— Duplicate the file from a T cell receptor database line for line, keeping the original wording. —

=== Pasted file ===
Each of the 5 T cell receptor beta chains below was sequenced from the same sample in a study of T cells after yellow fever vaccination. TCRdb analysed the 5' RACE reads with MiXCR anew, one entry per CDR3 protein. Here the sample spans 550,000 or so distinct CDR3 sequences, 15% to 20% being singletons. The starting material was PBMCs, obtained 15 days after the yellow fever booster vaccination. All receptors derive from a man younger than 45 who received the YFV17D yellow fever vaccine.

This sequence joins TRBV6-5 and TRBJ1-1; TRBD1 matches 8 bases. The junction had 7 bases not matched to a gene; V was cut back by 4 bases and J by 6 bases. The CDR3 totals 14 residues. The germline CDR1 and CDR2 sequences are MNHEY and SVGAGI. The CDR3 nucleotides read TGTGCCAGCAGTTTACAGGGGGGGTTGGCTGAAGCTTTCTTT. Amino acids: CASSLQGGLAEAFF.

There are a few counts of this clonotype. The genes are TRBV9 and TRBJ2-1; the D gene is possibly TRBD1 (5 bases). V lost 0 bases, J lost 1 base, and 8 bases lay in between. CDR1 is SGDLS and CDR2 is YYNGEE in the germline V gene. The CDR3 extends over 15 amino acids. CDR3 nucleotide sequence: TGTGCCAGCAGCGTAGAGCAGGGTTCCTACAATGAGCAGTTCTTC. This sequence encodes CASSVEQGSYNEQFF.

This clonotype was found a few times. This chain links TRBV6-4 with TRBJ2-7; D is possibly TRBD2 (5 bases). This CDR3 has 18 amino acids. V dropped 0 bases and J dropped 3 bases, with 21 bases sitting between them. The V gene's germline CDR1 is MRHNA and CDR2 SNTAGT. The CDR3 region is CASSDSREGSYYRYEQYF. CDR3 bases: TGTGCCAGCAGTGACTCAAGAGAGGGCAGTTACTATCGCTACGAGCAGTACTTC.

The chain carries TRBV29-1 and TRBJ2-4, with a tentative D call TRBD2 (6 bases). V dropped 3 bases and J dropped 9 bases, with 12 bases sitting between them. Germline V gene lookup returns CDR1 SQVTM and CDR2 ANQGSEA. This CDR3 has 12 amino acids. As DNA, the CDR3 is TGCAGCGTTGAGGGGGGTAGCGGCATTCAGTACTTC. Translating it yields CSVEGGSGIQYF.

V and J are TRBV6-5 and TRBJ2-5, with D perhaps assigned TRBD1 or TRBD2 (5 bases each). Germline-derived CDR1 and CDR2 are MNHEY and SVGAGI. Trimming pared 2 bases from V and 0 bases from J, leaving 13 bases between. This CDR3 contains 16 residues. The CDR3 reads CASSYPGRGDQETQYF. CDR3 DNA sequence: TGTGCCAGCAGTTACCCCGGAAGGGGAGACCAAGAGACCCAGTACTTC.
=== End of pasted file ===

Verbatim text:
Each of the 5 T cell receptor beta chains below was sequenced from the same sample in a study of T cells after yellow fever vaccination. TCRdb analysed the 5' RACE reads with MiXCR anew, one entry per CDR3 protein. Here the sample spans 550,000 or so distinct CDR3 sequences, 15% to 20% being singletons. The starting material was PBMCs, obtained 15 days after the yellow fever booster vaccination. All receptors derive from a man younger than 45 who received the YFV17D yellow fever vaccine.

This sequence joins TRBV6-5 and TRBJ1-1; TRBD1 matches 8 bases. The junction had 7 bases not matched to a gene; V was cut back by 4 bases and J by 6 bases. The CDR3 totals 14 residues. The germline CDR1 and CDR2 sequences are MNHEY and SVGAGI. The CDR3 nucleotides read TGTGCCAGCAGTTTACAGGGGGGGTTGGCTGAAGCTTTCTTT. Amino acids: CASSLQGGLAEAFF.

There are a few counts of this clonotype. The genes are TRBV9 and TRBJ2-1; the D gene is possibly TRBD1 (5 bases). V lost 0 bases, J lost 1 base, and 8 bases lay in between. CDR1 is SGDLS and CDR2 is YYNGEE in the germline V gene. The CDR3 extends over 15 amino acids. CDR3 nucleotide sequence: TGTGCCAGCAGCGTAGAGCAGGGTTCCTACAATGAGCAGTTCTTC. This sequence encodes CASSVEQGSYNEQFF.

This clonotype was found a few times. This chain links TRBV6-4 with TRBJ2-7; D is possibly TRBD2 (5 bases). This CDR3 has 18 amino acids. V dropped 0 bases and J dropped 3 bases, with 21 bases sitting between them. The V gene's germline CDR1 is MRHNA and CDR2 SNTAGT. The CDR3 region is CASSDSREGSYYRYEQYF. CDR3 bases: TGTGCCAGCAGTGACTCAAGAGAGGGCAGTTACTATCGCTACGAGCAGTACTTC.

The chain carries TRBV29-1 and TRBJ2-4, with a tentative D call TRBD2 (6 bases). V dropped 3 bases and J dropped 9 bases, with 12 bases sitting between them. Germline V gene lookup returns CDR1 SQVTM and CDR2 ANQGSEA. This CDR3 has 12 amino acids. As DNA, the CDR3 is TGCAGCGTTGAGGGGGGTAGCGGCATTCAGTACTTC. Translating it yields CSVEGGSGIQYF.

V and J are TRBV6-5 and TRBJ2-5, with D perhaps assigned TRBD1 or TRBD2 (5 bases each). Germline-derived CDR1 and CDR2 are MNHEY and SVGAGI. Trimming pared 2 bases from V and 0 bases from J, leaving 13 bases between. This CDR3 contains 16 residues. The CDR3 reads CASSYPGRGDQETQYF. CDR3 DNA sequence: TGTGCCAGCAGTTACCCCGGAAGGGGAGACCAAGAGACCCAGTACTTC.